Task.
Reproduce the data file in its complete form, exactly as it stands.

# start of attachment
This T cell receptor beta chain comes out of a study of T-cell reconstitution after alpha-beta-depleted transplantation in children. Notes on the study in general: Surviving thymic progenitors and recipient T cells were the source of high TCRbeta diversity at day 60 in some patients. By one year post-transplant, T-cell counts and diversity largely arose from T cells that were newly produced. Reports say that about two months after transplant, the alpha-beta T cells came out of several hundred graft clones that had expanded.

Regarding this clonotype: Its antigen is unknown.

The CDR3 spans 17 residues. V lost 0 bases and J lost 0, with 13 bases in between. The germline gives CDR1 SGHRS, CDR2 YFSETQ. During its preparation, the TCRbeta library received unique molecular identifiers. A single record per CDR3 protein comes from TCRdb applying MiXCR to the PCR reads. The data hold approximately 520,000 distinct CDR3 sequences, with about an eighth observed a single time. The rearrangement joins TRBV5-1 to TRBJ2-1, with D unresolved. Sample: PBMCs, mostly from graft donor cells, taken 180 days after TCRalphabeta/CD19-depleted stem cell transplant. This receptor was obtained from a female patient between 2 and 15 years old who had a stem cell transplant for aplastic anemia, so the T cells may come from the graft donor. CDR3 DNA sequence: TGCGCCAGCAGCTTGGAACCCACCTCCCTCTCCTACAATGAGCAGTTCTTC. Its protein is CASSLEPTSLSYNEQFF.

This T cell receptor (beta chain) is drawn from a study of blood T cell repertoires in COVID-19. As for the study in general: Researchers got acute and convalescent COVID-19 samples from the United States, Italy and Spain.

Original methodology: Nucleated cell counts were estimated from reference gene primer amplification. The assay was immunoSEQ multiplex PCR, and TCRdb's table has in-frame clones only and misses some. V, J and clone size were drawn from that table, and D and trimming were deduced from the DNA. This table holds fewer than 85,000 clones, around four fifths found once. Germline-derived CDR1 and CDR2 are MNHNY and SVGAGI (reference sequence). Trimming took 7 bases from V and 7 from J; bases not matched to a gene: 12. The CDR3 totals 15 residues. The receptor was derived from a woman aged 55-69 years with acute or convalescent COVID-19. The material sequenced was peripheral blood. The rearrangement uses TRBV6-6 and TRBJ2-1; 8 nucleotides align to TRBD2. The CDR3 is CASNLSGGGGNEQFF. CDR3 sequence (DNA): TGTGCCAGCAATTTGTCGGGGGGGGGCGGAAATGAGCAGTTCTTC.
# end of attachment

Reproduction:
This T cell receptor beta chain comes out of a study of T-cell reconstitution after alpha-beta-depleted transplantation in children. Notes on the study in general: Surviving thymic progenitors and recipient T cells were the source of high TCRbeta diversity at day 60 in some patients. By one year post-transplant, T-cell counts and diversity largely arose from T cells that were newly produced. Reports say that about two months after transplant, the alpha-beta T cells came out of several hundred graft clones that had expanded.

Regarding this clonotype: Its antigen is unknown.

The CDR3 spans 17 residues. V lost 0 bases and J lost 0, with 13 bases in between. The germline gives CDR1 SGHRS, CDR2 YFSETQ. During its preparation, the TCRbeta library received unique molecular identifiers. A single record per CDR3 protein comes from TCRdb applying MiXCR to the PCR reads. The data hold approximately 520,000 distinct CDR3 sequences, with about an eighth observed a single time. The rearrangement joins TRBV5-1 to TRBJ2-1, with D unresolved. Sample: PBMCs, mostly from graft donor cells, taken 180 days after TCRalphabeta/CD19-depleted stem cell transplant. This receptor was obtained from a female patient between 2 and 15 years old who had a stem cell transplant for aplastic anemia, so the T cells may come from the graft donor. CDR3 DNA sequence: TGCGCCAGCAGCTTGGAACCCACCTCCCTCTCCTACAATGAGCAGTTCTTC. Its protein is CASSLEPTSLSYNEQFF.

This T cell receptor (beta chain) is drawn from a study of blood T cell repertoires in COVID-19. As for the study in general: Researchers got acute and convalescent COVID-19 samples from the United States, Italy and Spain.

Original methodology: Nucleated cell counts were estimated from reference gene primer amplification. The assay was immunoSEQ multiplex PCR, and TCRdb's table has in-frame clones only and misses some. V, J and clone size were drawn from that table, and D and trimming were deduced from the DNA. This table holds fewer than 85,000 clones, around four fifths found once. Germline-derived CDR1 and CDR2 are MNHNY and SVGAGI (reference sequence). Trimming took 7 bases from V and 7 from J; bases not matched to a gene: 12. The CDR3 totals 15 residues. The receptor was derived from a woman aged 55-69 years with acute or convalescent COVID-19. The material sequenced was peripheral blood. The rearrangement uses TRBV6-6 and TRBJ2-1; 8 nucleotides align to TRBD2. The CDR3 is CASNLSGGGGNEQFF. CDR3 sequence (DNA): TGTGCCAGCAATTTGTCGGGGGGGGGCGGAAATGAGCAGTTCTTC.